March 07, 2008 |
Digg has been trying hard to be purchased since early last year, going as far as getting valued by Allen & Co., an investment bank. Rumors have surfaced online today that a bid from Google or Microsoft based on the current valuation may be imminent. Allen & Co dropped the company's potential sale value to around $200 to $225 million USD (down from the original value of $300 million USD).
Apparently Google and Microsoft aren't the only ones sniffing around Digg for a potential purchase – two undisclosed news companies are also rumored to be in the mix. Google is expected to make an offer in the valued range of $200 to $225 million USD for the company. Microsoft, already pressed for cash in its bid for Yahoo, not to mention already wrapped up in Diggs bottom line through their role as a source of Digg ad revenue, may make a much smaller offer.
Some sites are expecting a bidding war between Google and Microsoft. I'm not so sure. Digg would be a great acquisition for Google, already set up through it's AdSense network to replace any potential loss of ad revenue from Microsoft pulling out in the event of a sale. It would give them the social news aspect to compliment their thriving Google News and Google Reader brands. As a company, Google's current real estate online would mesh well with Digg's resources.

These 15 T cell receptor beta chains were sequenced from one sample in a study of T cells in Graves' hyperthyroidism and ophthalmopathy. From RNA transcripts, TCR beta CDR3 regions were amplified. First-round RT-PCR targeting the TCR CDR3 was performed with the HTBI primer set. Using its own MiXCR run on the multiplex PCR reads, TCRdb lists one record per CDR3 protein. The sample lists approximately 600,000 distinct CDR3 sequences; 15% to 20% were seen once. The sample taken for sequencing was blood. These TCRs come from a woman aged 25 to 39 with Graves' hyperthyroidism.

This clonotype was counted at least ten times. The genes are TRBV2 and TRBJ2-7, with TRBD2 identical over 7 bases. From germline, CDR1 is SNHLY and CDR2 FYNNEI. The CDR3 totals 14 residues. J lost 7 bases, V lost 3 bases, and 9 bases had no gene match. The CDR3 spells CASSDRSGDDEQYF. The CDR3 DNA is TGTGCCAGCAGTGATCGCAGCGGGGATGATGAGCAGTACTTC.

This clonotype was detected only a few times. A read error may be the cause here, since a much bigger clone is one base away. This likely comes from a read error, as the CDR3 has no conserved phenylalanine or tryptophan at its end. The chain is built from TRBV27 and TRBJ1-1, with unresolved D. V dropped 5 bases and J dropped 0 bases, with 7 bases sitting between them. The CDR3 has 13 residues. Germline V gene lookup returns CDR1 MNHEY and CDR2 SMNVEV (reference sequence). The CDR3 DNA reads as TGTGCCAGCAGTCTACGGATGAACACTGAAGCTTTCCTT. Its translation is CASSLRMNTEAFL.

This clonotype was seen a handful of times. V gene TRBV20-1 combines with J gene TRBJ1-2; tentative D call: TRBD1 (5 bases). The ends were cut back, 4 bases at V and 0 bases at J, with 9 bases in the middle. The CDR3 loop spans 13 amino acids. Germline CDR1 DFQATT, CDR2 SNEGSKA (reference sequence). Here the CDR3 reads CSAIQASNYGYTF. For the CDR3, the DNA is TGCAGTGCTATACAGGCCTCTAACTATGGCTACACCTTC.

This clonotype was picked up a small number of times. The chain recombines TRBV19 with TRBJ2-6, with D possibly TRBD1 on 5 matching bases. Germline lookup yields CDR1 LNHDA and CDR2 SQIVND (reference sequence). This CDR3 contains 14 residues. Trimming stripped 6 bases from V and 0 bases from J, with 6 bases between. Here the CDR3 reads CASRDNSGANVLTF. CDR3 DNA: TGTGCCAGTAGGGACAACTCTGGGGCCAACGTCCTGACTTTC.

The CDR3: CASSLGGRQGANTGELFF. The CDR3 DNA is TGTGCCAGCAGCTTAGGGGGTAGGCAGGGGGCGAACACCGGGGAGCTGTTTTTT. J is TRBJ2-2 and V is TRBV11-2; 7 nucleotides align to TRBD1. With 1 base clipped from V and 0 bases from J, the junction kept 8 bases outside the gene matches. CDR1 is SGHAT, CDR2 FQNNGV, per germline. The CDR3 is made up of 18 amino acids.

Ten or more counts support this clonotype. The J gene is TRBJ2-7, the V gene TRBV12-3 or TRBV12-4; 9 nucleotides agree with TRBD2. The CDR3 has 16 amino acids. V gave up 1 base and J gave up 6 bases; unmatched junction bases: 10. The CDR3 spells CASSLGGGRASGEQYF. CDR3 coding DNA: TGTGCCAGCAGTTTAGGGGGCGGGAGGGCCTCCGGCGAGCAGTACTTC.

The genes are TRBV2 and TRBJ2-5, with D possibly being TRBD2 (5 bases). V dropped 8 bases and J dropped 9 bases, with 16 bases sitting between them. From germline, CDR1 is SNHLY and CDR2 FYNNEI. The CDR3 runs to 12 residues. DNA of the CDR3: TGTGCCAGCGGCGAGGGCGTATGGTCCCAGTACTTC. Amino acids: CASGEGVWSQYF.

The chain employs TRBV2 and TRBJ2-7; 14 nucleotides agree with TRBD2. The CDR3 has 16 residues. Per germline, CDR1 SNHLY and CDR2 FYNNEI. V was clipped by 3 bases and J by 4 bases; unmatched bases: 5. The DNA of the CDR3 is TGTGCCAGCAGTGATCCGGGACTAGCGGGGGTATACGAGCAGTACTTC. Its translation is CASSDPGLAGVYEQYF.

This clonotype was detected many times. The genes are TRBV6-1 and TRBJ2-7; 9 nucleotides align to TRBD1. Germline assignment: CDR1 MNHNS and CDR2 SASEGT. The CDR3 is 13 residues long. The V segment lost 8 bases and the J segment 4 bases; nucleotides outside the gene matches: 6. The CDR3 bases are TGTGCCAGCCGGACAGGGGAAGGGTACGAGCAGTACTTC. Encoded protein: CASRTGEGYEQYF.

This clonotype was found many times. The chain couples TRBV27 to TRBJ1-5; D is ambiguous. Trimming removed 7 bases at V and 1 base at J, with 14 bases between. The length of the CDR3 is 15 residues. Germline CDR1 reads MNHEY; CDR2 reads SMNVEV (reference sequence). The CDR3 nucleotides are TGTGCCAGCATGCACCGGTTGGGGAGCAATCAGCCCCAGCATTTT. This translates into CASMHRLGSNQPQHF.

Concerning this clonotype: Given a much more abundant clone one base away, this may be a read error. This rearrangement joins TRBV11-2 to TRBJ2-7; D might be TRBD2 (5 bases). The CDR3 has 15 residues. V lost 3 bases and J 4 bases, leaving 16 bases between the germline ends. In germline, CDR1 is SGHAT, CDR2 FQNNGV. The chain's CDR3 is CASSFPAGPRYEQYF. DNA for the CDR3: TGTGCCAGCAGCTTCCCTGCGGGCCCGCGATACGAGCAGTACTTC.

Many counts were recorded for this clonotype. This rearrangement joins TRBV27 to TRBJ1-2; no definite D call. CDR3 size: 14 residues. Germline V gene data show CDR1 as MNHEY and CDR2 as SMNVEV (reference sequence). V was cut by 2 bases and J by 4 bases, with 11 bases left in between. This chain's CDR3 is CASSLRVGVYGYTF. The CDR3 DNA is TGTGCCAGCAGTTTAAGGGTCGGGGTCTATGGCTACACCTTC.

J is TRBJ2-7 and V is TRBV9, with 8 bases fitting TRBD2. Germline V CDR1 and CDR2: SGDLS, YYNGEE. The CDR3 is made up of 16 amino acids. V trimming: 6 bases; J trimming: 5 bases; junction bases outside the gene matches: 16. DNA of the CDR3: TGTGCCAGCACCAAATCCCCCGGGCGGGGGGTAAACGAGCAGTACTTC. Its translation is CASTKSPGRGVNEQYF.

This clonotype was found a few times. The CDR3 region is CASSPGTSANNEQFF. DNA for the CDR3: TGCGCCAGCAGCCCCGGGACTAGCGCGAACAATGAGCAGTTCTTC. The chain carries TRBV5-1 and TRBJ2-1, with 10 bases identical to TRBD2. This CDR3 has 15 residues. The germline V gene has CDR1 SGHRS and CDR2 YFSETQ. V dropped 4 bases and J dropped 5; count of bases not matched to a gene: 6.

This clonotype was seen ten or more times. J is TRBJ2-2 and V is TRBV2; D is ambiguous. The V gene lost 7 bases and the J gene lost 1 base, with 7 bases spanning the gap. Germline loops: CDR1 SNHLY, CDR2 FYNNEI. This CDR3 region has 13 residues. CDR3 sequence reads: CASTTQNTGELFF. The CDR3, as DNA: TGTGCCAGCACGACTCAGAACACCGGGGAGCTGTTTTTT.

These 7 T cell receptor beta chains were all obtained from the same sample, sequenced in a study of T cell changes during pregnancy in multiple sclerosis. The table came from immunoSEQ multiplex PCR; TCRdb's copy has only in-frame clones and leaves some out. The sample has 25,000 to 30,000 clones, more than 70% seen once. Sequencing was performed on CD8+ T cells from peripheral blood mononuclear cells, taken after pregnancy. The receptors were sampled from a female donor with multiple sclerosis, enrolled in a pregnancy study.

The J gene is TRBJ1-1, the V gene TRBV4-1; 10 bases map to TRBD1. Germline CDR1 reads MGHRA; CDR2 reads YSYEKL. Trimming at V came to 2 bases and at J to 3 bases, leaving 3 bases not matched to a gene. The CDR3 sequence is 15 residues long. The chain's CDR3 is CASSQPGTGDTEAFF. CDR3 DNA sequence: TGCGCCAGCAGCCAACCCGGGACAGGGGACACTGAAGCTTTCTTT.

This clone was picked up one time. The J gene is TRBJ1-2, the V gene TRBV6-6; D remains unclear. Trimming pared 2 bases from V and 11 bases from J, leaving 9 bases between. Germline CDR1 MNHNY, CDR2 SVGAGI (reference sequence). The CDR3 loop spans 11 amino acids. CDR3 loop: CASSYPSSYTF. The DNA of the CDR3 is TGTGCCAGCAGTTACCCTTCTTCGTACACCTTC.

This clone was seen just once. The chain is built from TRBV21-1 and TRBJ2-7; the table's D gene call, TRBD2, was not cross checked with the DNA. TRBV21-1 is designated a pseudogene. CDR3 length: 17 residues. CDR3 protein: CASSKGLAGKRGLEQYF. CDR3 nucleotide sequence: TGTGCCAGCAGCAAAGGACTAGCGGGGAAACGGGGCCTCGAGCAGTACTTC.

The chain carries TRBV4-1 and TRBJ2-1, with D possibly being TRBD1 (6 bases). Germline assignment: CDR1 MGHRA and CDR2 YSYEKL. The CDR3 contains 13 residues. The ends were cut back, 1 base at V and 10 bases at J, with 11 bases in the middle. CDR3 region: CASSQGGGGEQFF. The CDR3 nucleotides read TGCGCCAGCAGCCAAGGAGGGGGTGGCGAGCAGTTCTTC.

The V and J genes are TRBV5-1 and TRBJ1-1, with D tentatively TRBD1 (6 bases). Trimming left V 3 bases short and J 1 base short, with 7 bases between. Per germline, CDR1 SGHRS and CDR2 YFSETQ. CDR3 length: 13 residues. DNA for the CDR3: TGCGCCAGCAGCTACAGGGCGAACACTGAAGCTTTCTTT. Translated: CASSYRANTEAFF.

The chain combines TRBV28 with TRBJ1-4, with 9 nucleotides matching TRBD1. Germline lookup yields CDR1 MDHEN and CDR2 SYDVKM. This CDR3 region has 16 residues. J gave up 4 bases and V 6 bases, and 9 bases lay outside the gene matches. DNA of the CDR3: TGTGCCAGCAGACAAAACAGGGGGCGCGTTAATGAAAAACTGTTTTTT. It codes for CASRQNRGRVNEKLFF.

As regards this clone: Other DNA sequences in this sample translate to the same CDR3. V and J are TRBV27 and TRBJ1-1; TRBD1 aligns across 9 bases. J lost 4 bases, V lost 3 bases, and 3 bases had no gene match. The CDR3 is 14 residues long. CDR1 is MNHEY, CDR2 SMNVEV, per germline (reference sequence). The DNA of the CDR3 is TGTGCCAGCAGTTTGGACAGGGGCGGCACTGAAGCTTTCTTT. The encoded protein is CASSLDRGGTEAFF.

Microsoft may have its hands full with a resisting Yahoo. It has the clout to make a bid on Digg while in a proxy fight with Yahoo, but it may not have the cash reserves. Is Microsoft willing to go far in debt to gain another foot in the online door? That remains to be seen. Plus the two news media outlets remain an unknown dark horse in this potential sale.
If nothing else, the possible battle for Digg could make for some interesting drama this summer. The Digg core user base is a vocal and powerful minority that still manages to rule the Digg board with an iron fist. Will they tolerate anyone but Google winning this fight? They may see news media outlets as being to "old school" to own the company, and Microsoft as too inexperienced online (or too stodgy and proprietary).
It may not seem that a site's non stock holding user base could do much to affect a sale, but Digg may be the exception to that rule. All it would take is a mass exodus or a Digg rank scheme from a united core user group to skew Digg's value as a company. Any devaluation could tank the sale. This means whoever is courting Digg for purchase also has to court the user base, or risk losing months of behind the scenes work.
UPDATE: 3/7/08 Digg's denial posted